I used to mess with Saturns, and all of the 1.9L cars do that (starting in 1991).  I (and many others) made a block off plate to remove the IAC for this specific reason.  The difference is night and day.  I know many other cars suffer from this as well.

Pete. (l33t FS)
Pete. (l33t FS) MegaDork
5/24/22 5:47 p.m.

In reply to ProDarwin :

Every computer I have been into would hold the IAC at a certain percentage, makes the return to idle less likely to undershoot and overcompensate.

A lot of the OE tunes have BAD throttle hang.

APEowner
APEowner SuperDork
5/24/22 7:01 p.m.

Rapidly closing the throttle creates a lean condition which causes high levels of NOx emissions. The throttle hang is done in the engine calibration to prevent that.

mdshaw
mdshaw HalfDork
5/24/22 7:35 p.m.

In reply to Curtis73 (Forum Supporter) :

Wrong Curtis, in truck speak fun begins with diesel-5.9, 6.7, 7.3.

Pete. (l33t FS)
Pete. (l33t FS) MegaDork
5/24/22 10:41 p.m.
APEowner said:

Rapidly closing the throttle creates a lean condition which causes high levels of NOx emissions. The throttle hang is done in the engine calibration to prevent that.

Rich condition, no?

You need an accelerator pump (or acceleration enrichment) because when you open the throttle, the pressure in the manifold goes up, causing fuel to condense out of suspension and cling to the inside of the manifold.  This stays in equilibrium until you close the throttle again, at which point it re-evaporates under the higher vacuum and gets pulled into the engine.

Decent EFI hardware models how much fuel is wetting the manifold, which has got to be fun to set up smiley

Given that every EFI scheme I am aware of does deceleration fuel cutoff, killing the injectors entirely under closed throttle, I do not think NOx is that much of an issue especially at such low loads.

Recon1342
Recon1342 SuperDork
5/25/22 7:38 a.m.

In reply to Everybody :

So, it's probably not the flywheel then?

wink

Curtis73 (Forum Supporter)
Curtis73 (Forum Supporter) MegaDork
5/25/22 10:16 a.m.
ProDarwin said:
Curtis73 (Forum Supporter) said:
GameboyRMH said:
ProDarwin said:
Recon1342 said:

I can count about one and a half Mississippi's before the revs come back down

Are you sure that is flywheel?  Every car I have experienced that in was due to programming.  IAC or throttle plate control for emissions reasons.

This. You can partially work around it by lifting off the gas slightly before disengaging the clutch.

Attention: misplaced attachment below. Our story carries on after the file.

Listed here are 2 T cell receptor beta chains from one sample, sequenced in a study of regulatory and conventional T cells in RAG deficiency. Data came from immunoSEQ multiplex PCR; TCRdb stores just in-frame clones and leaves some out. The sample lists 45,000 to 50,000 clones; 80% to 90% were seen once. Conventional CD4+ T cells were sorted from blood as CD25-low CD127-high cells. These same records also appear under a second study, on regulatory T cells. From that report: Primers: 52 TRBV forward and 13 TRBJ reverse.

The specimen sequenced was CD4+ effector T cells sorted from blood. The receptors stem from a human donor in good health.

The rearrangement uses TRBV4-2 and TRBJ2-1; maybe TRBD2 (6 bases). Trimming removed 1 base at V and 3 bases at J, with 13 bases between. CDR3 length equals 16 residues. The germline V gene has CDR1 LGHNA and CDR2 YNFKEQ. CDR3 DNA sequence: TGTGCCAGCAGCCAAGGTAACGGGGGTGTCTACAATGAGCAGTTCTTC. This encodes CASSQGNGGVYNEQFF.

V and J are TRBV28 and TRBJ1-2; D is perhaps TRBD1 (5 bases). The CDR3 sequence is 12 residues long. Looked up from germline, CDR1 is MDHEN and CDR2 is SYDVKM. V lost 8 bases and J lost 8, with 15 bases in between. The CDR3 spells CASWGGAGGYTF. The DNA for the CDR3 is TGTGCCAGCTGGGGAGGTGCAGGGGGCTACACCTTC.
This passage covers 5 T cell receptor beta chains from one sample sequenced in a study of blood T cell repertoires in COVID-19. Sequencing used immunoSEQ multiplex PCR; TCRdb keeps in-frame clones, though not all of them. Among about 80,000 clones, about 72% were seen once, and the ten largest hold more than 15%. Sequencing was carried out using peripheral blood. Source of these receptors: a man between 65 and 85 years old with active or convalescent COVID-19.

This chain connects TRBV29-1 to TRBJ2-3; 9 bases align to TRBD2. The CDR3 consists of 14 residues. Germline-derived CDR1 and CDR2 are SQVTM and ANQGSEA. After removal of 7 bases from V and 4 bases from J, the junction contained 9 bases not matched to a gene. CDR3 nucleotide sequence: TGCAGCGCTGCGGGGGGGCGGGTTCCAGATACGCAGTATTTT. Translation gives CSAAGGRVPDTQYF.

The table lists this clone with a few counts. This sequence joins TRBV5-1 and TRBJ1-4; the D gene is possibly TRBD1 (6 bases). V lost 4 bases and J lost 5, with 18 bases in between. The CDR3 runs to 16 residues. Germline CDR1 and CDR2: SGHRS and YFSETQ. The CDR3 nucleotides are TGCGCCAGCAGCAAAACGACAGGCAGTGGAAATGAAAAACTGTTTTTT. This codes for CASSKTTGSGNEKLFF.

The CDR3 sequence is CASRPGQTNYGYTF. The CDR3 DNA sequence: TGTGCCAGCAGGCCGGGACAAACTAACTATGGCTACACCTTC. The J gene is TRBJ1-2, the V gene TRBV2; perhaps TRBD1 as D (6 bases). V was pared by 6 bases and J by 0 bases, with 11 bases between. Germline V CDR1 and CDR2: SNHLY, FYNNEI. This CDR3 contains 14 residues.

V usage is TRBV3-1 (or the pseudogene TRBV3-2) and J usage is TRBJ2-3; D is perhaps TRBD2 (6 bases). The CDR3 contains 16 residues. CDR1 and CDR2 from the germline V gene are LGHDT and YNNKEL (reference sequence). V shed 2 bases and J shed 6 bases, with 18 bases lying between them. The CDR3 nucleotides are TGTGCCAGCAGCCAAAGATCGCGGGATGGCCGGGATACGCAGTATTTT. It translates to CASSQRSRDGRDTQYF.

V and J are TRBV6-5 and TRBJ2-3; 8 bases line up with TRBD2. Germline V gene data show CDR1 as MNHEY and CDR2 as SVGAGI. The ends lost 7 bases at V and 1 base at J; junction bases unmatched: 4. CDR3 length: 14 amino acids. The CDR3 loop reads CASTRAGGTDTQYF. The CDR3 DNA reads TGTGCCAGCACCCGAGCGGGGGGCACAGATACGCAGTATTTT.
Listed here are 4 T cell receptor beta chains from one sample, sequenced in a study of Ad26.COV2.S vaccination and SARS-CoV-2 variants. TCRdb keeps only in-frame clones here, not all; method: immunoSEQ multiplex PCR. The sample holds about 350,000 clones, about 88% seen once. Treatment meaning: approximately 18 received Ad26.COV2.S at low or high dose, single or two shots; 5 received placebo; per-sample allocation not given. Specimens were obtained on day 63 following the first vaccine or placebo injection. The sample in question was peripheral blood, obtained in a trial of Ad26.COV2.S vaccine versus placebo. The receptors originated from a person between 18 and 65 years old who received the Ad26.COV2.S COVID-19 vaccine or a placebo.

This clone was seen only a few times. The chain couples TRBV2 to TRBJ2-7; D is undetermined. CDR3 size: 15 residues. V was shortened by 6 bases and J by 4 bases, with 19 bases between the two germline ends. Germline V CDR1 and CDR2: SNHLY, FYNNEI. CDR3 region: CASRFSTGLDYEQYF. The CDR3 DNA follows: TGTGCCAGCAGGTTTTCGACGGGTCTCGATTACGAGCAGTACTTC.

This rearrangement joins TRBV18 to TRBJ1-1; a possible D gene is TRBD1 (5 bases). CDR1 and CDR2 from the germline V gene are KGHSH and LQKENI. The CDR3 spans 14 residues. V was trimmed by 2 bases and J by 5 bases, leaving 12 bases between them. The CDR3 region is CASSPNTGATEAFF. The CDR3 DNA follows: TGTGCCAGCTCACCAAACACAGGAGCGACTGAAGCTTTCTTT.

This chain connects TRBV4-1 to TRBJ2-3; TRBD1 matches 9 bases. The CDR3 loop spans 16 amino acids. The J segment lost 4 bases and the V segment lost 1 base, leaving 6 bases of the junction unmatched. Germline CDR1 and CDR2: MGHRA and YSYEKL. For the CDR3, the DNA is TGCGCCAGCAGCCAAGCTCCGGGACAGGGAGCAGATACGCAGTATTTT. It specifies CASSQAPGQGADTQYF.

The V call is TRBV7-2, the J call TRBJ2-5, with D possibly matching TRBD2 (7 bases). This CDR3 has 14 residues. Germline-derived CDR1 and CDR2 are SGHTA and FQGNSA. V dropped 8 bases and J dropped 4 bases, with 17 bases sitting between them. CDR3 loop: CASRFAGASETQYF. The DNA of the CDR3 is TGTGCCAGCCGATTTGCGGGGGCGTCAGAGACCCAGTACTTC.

I've never seen anything in the programming that suggests IAC stays open. The IAC is pretty "dumb."  It stays closed and only signals to open when the TPS reports zero and RPMs drop to idle.  At least on stuff up to 2003.  Not sure I've played with newer stuff.

This was also a problem with carbureted 300s, 302s, and 351s where there is nothing allowing extra air in.  When the throttle is closed, it's closed.  A flywheel that is heavier than necessary can cause the same problem.  The added inertia sucks harder against the closed throttle plates.

What cars?

I used to mess with Saturns, and all of the 1.9L cars do that (starting in 1991).  I (and many others) made a block off plate to remove the IAC for this specific reason.  The difference is night and day.  I know many other cars suffer from this as well.

2003 F150 with a 4.6L

IAC on the scanner was 100% closed at all times except when the ECM showed zero on TPS and approaching idle.  Like it might start fluttering at 1000 rpms on decel to start transitioning to idle which was around 800.  This was not a full diagnostic test of the programming parameters, I was just diagnosing a high idle problem.  Conditions were pretty much the same both hot and cold (open and closed loop)

my 96 LT1 would hold the IAC at about 3% for one second on decel, then full shut until the same parameters as above.  Every once in a while it would cycle the IAC to a couple percent and fire the injectors on decel which I assumed was for maintaining catalyst heat.

Curtis73 (Forum Supporter)
Curtis73 (Forum Supporter) MegaDork
5/25/22 10:20 a.m.
mdshaw said:

In reply to Curtis73 (Forum Supporter) :

Wrong Curtis, in truck speak fun begins with diesel-5.9, 6.7, 7.3.

that's right you know - Morgan Freeman "he's Right u know" | Meme Generator

APEowner
APEowner SuperDork
5/25/22 3:44 p.m.
Pete. (l33t FS) said:
APEowner said:

Rapidly closing the throttle creates a lean condition which causes high levels of NOx emissions. The throttle hang is done in the engine calibration to prevent that.

Rich condition, no?

You need an accelerator pump (or acceleration enrichment) because when you open the throttle, the pressure in the manifold goes up, causing fuel to condense out of suspension and cling to the inside of the manifold.  This stays in equilibrium until you close the throttle again, at which point it re-evaporates under the higher vacuum and gets pulled into the engine.

Decent EFI hardware models how much fuel is wetting the manifold, which has got to be fun to set up smiley